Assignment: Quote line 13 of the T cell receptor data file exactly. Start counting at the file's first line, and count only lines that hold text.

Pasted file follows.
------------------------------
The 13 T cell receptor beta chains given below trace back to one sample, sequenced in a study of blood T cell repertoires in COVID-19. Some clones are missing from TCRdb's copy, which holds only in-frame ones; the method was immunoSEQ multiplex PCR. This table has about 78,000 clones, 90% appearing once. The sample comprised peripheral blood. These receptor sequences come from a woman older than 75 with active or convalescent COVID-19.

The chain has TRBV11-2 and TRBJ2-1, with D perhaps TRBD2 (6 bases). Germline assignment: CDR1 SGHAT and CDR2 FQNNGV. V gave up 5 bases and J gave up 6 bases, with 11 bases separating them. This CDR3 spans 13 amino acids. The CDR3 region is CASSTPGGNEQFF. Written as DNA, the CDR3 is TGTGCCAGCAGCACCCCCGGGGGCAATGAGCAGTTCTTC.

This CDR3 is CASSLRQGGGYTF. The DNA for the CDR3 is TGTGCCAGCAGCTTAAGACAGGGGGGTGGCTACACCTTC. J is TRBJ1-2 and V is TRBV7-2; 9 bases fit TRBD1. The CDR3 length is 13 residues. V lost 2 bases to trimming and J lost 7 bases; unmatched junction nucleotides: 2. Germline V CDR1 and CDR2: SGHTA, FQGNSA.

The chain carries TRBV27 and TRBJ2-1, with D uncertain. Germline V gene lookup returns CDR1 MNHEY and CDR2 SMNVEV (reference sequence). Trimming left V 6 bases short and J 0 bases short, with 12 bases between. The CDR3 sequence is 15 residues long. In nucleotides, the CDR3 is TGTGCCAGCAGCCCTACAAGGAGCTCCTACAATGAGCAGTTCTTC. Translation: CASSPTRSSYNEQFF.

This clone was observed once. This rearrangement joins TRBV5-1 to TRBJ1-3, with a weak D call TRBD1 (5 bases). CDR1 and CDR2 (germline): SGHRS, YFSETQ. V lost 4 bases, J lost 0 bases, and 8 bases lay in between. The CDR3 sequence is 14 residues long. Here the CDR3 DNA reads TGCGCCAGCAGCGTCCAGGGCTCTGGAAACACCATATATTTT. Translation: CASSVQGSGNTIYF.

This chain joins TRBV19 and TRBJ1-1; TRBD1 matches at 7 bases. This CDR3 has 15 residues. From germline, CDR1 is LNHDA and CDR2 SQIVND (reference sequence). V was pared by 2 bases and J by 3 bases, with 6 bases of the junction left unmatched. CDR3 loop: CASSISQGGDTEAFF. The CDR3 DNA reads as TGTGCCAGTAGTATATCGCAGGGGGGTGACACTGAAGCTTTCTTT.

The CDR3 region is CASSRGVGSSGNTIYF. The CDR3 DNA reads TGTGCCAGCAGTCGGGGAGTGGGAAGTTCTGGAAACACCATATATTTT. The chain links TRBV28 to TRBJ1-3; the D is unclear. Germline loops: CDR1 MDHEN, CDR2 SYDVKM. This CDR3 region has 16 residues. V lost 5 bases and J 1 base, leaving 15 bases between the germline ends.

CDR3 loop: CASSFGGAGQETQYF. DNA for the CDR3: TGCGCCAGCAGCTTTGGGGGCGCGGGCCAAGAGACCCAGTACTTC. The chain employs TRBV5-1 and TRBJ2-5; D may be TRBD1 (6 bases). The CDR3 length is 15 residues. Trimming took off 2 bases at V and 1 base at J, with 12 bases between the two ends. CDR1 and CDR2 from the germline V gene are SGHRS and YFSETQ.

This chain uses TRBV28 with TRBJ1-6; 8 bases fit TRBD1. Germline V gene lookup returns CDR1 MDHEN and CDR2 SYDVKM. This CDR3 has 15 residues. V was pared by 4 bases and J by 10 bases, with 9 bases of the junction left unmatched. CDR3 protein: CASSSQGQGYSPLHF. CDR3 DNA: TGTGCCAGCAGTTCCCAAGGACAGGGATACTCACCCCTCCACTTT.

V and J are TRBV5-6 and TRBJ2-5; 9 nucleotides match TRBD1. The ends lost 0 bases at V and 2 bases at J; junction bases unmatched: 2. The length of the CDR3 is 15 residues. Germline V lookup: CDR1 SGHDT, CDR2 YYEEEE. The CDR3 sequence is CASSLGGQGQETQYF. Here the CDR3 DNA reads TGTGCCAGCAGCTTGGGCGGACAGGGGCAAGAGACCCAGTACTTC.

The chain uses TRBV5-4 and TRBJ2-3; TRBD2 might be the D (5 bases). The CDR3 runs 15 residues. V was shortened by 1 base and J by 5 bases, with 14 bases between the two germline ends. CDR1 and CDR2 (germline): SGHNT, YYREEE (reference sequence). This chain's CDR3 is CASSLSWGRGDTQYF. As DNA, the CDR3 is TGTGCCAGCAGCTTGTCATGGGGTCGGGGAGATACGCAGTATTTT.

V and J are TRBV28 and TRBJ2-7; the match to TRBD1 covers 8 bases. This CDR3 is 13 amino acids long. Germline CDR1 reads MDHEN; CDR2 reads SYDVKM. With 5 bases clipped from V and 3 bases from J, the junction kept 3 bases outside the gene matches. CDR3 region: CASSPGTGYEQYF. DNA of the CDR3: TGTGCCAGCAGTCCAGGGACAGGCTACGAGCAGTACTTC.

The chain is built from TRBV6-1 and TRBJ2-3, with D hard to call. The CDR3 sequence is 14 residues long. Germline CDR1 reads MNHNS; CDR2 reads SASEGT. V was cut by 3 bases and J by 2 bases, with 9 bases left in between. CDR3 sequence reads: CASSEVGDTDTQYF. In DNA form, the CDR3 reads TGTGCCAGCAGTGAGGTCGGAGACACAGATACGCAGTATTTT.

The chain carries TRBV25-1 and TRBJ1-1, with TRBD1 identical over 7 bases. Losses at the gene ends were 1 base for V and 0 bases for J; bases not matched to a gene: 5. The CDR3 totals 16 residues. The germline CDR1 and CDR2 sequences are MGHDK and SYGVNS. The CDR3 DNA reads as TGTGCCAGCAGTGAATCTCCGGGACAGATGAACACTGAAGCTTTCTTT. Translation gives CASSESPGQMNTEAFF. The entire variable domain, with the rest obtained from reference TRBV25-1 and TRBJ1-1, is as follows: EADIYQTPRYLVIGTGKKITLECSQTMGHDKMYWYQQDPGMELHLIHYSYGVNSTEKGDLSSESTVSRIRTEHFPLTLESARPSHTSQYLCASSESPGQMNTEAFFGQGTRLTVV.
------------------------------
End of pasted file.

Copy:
The chain is built from TRBV6-1 and TRBJ2-3, with D hard to call. The CDR3 sequence is 14 residues long. Germline CDR1 reads MNHNS; CDR2 reads SASEGT. V was cut by 3 bases and J by 2 bases, with 9 bases left in between. CDR3 sequence reads: CASSEVGDTDTQYF. In DNA form, the CDR3 reads TGTGCCAGCAGTGAGGTCGGAGACACAGATACGCAGTATTTT.